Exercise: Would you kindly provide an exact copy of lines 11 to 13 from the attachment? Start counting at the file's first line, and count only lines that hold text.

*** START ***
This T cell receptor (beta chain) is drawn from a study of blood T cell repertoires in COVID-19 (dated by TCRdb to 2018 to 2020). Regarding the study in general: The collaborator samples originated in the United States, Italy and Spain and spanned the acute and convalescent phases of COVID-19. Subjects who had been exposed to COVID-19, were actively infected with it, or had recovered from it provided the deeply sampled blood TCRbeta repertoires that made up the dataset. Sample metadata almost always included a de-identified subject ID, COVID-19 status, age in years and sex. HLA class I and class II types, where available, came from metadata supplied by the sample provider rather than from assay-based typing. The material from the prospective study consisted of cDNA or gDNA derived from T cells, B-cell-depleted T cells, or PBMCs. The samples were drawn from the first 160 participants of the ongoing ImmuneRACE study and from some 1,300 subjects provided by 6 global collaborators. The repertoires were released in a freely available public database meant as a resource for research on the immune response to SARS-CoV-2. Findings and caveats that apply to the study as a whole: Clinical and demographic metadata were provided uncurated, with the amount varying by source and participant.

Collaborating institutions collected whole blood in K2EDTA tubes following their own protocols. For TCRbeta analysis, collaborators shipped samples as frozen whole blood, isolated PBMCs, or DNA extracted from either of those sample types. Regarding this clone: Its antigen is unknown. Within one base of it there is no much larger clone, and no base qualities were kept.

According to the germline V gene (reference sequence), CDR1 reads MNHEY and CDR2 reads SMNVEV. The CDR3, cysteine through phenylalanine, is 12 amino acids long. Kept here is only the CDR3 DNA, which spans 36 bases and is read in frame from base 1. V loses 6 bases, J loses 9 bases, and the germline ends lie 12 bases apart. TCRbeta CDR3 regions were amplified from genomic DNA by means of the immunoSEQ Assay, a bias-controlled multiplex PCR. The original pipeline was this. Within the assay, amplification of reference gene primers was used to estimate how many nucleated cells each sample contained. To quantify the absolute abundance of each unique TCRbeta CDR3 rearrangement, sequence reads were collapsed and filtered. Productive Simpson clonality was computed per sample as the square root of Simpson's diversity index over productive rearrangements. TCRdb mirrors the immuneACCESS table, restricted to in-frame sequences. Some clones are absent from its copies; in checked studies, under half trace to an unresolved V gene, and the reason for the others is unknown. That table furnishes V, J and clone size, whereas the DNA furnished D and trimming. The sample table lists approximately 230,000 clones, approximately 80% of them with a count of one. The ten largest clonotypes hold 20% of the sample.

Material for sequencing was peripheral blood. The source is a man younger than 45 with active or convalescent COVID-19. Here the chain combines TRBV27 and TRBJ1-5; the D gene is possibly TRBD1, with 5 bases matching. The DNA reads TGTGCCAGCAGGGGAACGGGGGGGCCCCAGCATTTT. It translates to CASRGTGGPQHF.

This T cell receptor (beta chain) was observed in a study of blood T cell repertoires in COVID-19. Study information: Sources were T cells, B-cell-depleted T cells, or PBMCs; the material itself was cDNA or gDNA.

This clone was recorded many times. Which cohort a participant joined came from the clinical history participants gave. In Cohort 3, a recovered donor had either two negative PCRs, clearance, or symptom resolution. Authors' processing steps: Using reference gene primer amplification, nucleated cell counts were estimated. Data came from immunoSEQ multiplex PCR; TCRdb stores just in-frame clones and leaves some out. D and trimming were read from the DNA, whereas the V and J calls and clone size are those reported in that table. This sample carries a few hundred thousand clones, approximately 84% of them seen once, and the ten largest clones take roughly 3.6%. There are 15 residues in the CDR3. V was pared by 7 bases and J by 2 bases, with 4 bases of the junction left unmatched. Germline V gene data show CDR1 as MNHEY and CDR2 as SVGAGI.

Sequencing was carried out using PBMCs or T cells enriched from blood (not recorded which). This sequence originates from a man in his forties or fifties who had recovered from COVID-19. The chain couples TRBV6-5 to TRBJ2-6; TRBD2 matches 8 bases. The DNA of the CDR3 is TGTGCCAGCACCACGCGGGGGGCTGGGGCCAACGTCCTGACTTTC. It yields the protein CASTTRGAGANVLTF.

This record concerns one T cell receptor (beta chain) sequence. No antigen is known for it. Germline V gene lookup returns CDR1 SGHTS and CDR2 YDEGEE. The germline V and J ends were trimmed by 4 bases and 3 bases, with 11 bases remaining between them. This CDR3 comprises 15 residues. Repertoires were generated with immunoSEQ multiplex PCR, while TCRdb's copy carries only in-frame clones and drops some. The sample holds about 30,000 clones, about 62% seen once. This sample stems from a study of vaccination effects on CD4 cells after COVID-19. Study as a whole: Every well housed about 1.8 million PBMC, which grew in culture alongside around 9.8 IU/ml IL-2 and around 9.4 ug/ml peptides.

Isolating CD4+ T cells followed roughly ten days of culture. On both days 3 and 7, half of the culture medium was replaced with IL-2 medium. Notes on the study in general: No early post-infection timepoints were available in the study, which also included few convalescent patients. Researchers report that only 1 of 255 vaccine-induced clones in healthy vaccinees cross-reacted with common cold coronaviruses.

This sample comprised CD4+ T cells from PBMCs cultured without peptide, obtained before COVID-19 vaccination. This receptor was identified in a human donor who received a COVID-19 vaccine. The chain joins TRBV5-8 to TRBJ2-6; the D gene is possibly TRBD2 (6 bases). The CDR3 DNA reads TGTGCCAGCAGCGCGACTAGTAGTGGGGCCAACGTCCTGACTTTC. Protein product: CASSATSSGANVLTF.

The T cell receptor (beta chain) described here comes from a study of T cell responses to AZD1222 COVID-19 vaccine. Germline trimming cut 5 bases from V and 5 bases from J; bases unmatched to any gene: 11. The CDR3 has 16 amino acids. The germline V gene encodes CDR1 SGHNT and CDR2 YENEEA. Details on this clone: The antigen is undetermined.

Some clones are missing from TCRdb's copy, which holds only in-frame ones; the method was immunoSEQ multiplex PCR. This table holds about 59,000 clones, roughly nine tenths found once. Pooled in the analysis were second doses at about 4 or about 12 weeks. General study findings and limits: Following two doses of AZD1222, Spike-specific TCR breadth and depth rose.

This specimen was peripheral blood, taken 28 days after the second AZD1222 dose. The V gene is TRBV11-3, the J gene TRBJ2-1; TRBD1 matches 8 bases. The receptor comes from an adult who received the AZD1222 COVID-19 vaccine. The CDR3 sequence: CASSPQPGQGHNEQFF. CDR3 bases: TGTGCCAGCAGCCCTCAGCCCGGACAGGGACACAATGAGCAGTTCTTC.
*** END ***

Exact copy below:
The T cell receptor (beta chain) described here comes from a study of T cell responses to AZD1222 COVID-19 vaccine. Germline trimming cut 5 bases from V and 5 bases from J; bases unmatched to any gene: 11. The CDR3 has 16 amino acids. The germline V gene encodes CDR1 SGHNT and CDR2 YENEEA. Details on this clone: The antigen is undetermined.

Some clones are missing from TCRdb's copy, which holds only in-frame ones; the method was immunoSEQ multiplex PCR. This table holds about 59,000 clones, roughly nine tenths found once. Pooled in the analysis were second doses at about 4 or about 12 weeks. General study findings and limits: Following two doses of AZD1222, Spike-specific TCR breadth and depth rose.

This specimen was peripheral blood, taken 28 days after the second AZD1222 dose. The V gene is TRBV11-3, the J gene TRBJ2-1; TRBD1 matches 8 bases. The receptor comes from an adult who received the AZD1222 COVID-19 vaccine. The CDR3 sequence: CASSPQPGQGHNEQFF. CDR3 bases: TGTGCCAGCAGCCCTCAGCCCGGACAGGGACACAATGAGCAGTTCTTC.